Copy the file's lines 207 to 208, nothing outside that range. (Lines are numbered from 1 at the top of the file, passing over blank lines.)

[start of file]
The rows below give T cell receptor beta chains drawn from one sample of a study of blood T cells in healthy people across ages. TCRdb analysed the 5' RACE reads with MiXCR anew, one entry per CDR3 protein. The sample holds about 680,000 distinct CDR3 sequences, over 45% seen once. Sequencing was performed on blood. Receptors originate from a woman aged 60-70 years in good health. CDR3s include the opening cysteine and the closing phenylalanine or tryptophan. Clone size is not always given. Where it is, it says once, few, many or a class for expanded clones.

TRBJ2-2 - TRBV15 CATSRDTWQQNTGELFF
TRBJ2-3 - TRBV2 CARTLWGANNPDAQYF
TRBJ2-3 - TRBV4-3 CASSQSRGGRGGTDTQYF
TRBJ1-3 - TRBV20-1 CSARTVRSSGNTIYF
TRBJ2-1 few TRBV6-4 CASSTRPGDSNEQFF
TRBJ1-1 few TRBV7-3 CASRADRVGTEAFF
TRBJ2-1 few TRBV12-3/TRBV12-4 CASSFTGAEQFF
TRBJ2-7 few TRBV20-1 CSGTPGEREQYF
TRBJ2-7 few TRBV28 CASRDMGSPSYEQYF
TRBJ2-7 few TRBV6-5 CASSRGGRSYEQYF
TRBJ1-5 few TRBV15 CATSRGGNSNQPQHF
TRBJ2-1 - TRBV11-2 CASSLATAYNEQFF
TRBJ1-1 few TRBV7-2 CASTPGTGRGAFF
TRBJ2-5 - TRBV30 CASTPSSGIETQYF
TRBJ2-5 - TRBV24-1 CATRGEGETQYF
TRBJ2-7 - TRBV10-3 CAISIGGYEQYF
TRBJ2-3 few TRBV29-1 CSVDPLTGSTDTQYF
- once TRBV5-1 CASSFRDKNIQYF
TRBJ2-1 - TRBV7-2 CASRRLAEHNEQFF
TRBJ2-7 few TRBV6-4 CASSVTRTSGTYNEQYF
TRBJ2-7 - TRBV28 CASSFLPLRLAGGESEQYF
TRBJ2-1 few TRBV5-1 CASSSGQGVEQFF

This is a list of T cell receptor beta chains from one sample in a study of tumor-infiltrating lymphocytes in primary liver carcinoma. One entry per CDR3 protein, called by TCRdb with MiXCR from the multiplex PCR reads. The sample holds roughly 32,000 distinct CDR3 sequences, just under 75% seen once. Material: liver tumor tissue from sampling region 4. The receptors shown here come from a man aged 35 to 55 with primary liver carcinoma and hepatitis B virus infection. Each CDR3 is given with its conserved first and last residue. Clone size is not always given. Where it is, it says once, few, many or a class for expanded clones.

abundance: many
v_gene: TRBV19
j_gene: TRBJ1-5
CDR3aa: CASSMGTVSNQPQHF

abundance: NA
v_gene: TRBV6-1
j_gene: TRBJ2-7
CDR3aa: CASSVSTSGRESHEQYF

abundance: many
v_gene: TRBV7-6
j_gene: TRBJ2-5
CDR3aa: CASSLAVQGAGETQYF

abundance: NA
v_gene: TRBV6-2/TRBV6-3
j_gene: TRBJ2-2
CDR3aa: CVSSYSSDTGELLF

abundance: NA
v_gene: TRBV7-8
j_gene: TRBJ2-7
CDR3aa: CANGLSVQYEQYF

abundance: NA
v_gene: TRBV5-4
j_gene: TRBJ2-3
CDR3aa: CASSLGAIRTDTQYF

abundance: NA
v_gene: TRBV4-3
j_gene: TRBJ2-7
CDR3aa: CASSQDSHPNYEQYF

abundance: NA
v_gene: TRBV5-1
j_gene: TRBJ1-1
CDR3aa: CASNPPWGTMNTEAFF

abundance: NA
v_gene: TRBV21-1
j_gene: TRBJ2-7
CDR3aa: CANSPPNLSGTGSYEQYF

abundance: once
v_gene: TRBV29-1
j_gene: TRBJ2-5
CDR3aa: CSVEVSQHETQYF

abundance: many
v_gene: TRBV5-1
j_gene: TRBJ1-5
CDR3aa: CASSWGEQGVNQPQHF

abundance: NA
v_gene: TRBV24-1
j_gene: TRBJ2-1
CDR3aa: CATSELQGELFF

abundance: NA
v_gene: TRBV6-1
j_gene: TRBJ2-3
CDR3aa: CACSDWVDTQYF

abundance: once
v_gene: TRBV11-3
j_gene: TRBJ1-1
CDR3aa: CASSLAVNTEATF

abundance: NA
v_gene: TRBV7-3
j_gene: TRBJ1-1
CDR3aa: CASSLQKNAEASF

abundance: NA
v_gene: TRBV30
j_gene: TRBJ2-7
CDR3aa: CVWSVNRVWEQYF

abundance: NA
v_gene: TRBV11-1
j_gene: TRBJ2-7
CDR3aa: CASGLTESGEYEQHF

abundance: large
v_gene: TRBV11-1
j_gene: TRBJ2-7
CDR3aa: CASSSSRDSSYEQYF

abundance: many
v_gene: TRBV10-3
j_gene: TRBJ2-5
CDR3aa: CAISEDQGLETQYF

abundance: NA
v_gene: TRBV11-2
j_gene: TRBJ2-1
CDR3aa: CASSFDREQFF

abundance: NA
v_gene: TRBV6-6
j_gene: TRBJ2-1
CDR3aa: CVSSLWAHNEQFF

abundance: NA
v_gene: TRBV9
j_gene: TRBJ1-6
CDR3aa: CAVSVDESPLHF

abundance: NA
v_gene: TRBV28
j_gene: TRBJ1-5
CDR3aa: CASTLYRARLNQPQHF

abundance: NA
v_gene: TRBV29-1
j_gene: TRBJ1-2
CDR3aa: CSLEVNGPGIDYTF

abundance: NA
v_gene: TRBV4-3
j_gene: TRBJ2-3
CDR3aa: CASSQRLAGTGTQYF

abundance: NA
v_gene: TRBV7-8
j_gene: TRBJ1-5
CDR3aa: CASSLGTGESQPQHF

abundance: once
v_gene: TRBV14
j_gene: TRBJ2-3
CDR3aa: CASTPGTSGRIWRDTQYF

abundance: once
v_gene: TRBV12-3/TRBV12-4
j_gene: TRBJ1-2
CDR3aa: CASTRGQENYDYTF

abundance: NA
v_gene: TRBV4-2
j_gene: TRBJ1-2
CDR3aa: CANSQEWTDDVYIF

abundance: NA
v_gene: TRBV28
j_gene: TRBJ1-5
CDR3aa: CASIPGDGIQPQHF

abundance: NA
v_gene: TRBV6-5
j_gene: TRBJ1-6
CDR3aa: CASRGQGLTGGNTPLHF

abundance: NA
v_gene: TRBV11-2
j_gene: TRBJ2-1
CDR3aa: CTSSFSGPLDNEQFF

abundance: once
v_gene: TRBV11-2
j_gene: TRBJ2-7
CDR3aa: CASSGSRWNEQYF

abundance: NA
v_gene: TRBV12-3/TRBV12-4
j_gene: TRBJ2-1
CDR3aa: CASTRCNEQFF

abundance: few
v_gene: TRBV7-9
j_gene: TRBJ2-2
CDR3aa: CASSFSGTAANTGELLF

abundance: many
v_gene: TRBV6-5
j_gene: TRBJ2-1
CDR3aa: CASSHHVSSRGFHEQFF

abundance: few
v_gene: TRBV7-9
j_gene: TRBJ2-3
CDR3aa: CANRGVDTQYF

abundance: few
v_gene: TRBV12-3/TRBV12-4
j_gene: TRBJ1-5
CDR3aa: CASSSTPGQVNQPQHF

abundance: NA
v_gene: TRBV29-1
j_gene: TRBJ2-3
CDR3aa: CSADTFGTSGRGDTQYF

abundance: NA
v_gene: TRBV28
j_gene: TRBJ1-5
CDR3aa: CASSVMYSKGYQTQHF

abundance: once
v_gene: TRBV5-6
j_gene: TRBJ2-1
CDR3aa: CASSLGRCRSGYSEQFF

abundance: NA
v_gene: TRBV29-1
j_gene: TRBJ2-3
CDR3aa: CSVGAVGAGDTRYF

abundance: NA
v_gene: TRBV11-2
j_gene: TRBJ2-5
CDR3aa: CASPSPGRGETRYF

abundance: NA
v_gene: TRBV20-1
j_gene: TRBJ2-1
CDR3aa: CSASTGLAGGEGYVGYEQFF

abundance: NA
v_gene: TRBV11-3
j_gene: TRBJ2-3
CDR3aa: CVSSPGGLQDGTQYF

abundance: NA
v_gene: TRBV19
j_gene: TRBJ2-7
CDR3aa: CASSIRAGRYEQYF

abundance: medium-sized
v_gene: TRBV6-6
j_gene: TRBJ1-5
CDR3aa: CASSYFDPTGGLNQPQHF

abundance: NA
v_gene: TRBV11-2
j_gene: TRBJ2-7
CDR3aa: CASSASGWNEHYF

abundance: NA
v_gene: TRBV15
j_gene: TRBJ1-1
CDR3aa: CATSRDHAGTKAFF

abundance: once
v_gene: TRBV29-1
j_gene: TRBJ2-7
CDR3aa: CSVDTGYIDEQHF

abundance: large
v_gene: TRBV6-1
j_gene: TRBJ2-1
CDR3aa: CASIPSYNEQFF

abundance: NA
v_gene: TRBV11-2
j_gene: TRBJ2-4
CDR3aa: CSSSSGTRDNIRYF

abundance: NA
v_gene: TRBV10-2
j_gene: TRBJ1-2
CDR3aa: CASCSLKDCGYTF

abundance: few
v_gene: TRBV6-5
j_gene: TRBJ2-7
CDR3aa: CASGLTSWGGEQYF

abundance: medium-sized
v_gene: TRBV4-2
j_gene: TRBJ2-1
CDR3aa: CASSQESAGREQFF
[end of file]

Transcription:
j_gene: TRBJ2-7
CDR3aa: CASSIRAGRYEQYF